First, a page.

Has the impact flux of small and large asteroids varied through time on Mars, the Earth and the Moon?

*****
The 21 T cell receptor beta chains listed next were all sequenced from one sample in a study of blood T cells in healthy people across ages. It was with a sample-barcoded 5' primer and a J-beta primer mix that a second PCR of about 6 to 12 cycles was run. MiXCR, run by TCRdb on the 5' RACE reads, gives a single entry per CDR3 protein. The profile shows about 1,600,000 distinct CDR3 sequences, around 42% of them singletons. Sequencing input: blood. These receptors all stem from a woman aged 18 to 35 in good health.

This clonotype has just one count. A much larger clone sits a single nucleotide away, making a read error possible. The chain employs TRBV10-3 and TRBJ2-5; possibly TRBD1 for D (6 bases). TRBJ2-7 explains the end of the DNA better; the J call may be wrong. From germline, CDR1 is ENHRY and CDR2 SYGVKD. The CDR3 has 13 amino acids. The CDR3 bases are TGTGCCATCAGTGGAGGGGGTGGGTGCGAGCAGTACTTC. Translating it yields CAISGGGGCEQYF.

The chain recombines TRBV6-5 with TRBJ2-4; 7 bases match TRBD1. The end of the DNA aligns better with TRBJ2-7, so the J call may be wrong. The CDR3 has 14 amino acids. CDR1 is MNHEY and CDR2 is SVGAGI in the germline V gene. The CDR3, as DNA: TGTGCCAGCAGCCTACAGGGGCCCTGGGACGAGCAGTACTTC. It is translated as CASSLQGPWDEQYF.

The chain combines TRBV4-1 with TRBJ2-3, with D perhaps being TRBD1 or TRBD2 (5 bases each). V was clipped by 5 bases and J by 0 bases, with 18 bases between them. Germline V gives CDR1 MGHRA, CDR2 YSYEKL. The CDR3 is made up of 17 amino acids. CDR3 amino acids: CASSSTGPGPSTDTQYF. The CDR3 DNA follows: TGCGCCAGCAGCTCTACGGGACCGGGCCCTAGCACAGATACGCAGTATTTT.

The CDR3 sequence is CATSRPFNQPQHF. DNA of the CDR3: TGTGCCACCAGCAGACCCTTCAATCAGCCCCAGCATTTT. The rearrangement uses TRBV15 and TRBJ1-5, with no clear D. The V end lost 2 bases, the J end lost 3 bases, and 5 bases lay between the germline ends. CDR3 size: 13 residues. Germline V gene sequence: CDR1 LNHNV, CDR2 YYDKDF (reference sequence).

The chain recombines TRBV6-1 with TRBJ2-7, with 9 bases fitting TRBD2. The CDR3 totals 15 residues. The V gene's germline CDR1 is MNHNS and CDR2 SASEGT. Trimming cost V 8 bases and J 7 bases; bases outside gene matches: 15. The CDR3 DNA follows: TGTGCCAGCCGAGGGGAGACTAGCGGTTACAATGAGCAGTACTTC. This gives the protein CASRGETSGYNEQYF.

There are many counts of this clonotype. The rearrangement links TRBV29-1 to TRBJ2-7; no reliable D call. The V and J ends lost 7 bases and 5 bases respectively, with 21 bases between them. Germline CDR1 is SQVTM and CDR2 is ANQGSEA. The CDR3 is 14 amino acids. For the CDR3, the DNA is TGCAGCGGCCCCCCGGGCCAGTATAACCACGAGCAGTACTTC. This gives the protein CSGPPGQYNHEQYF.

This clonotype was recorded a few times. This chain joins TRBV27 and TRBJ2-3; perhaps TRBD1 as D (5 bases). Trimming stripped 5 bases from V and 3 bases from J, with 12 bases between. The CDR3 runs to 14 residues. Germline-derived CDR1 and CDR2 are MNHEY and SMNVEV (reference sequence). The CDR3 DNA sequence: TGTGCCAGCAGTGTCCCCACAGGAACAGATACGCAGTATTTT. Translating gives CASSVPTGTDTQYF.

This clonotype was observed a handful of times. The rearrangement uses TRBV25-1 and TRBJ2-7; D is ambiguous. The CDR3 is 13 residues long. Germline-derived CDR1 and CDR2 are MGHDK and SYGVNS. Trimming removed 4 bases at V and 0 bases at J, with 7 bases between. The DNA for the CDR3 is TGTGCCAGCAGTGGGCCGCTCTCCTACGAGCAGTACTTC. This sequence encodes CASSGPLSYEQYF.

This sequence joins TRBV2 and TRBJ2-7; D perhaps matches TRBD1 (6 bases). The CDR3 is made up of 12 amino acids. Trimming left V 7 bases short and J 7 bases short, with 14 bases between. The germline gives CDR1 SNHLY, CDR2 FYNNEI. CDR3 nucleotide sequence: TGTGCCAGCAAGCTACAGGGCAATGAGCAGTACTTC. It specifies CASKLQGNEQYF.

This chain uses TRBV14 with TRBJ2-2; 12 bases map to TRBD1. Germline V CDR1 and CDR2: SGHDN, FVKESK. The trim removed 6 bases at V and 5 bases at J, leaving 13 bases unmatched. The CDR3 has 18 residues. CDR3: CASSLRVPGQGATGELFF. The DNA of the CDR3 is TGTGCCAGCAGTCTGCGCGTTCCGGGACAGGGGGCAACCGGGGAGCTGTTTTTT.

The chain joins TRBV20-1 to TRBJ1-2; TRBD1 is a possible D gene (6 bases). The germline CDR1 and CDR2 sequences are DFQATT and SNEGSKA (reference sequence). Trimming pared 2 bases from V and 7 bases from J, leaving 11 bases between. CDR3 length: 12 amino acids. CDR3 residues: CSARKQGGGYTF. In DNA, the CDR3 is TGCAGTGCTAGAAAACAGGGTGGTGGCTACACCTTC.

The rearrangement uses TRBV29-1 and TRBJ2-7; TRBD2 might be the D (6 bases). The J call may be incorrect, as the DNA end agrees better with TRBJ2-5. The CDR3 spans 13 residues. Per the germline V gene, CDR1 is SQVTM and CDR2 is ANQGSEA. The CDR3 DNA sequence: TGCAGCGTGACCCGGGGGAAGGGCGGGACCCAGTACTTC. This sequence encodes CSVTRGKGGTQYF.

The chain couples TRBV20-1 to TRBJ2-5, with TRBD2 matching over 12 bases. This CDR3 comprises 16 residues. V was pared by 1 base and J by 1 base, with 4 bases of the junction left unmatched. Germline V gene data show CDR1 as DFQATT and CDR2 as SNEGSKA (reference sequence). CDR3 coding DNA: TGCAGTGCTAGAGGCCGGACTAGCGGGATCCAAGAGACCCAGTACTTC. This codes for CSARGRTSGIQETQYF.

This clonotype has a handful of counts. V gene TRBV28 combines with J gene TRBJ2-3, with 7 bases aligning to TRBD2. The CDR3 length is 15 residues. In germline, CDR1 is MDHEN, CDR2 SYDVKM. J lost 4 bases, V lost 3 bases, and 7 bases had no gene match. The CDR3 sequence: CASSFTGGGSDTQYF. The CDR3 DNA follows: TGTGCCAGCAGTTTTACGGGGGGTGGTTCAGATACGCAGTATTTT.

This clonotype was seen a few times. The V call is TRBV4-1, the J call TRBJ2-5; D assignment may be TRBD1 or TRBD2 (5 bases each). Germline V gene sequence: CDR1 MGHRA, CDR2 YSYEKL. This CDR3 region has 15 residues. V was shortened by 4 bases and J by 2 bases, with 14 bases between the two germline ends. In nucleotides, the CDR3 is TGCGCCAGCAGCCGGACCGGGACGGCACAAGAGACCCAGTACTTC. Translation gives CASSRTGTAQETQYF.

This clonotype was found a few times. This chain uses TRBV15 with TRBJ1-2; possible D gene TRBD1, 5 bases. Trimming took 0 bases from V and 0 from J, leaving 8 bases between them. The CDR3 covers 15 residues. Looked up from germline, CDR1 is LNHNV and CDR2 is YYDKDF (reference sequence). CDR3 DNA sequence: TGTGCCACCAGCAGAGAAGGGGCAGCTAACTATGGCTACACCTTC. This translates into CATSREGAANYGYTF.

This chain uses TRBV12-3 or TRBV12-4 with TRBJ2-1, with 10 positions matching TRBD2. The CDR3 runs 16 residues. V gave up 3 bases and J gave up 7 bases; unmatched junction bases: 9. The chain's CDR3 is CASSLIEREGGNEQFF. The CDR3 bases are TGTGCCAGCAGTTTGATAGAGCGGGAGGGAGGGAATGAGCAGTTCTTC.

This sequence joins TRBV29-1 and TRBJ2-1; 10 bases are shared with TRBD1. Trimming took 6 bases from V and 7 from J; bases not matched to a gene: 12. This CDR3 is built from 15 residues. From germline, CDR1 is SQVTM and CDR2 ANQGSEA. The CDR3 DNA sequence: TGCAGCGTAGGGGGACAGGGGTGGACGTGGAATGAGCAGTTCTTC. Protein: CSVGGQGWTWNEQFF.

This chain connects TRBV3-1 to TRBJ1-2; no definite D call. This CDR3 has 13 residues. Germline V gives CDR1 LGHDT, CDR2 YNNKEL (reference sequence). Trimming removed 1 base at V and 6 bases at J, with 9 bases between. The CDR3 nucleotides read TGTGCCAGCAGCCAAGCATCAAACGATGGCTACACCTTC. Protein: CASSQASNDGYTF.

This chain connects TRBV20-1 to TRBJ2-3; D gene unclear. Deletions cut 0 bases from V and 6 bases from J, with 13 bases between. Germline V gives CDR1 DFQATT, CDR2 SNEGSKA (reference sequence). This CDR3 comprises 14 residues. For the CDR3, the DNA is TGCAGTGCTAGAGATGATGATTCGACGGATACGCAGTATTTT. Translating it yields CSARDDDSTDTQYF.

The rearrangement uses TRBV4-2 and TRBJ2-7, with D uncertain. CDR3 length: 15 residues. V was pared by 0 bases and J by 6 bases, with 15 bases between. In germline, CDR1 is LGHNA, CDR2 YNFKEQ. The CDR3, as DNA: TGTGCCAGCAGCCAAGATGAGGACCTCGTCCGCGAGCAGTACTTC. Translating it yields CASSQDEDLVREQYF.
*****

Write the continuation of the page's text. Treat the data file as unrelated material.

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The impact flux over the last 3 Ga in the inner Solar System is commonly assumed to be constant through time due to insufficient data to warrant a different choice for this range of time. However, asteroid break-up events in the main belt may have been responsible for cratering spikes over the last ∼2 Ga on the Earth-Moon system. Due to its proximity with the main asteroid belt, i.e., the main impactors reservoir, Mars is at the outpost of these events with respect to the other inner planets. We investigate here, from automatic crater identification, the possible variations of the size frequency distributions of impactors from the record of small craters of 521 impact craters larger than 20 km in diameter. We show that 49 craters (out of the 521) correspond to the complete crater population of this size formed over the last 600 Ma. Our results on Mars show that the flux of both small (> 5 m) and large asteroids (> 1 km) are coupled, does not vary between each other over the last 600 Ma. Existing data sets for large craters on the Earth and the Moon are analyzed and compared to our results on Mars. On Earth, we infer the formation location of a set of impact craters thanks to plate tectonic reconstruction and show that a cluster of craters formed during the Ordovician period, about 470 Ma ago, appears to be a preservation bias. On the Moon, the late increase seen in the crater age signal can be due to the uncertain calibration method used to date those impacts (i.e. rock abundance in lunar impact ejecta), and other calibrations are consistent with a constant crater production rate. We conclude to a coupling of the crater production rate between kilometer-size craters (∼100 m asteroids) and down to ∼100 m in diameter (∼5 m asteroids) in the inner Solar System. This is consistent with the traditional model for delivering asteroids to planet-crossing obits: the Yarkovsky effect slowly pushes the large debris from asteroid break-ups towards orbital resonances while smaller debris are grinded through collisional cascades. This suggests that the long-term impact flux of asteroids > 5 m is most likely constant over the last 600 Ma, and that the influence of past asteroid break-ups in the cratering rate for D > 100 m is limited or inexistent.
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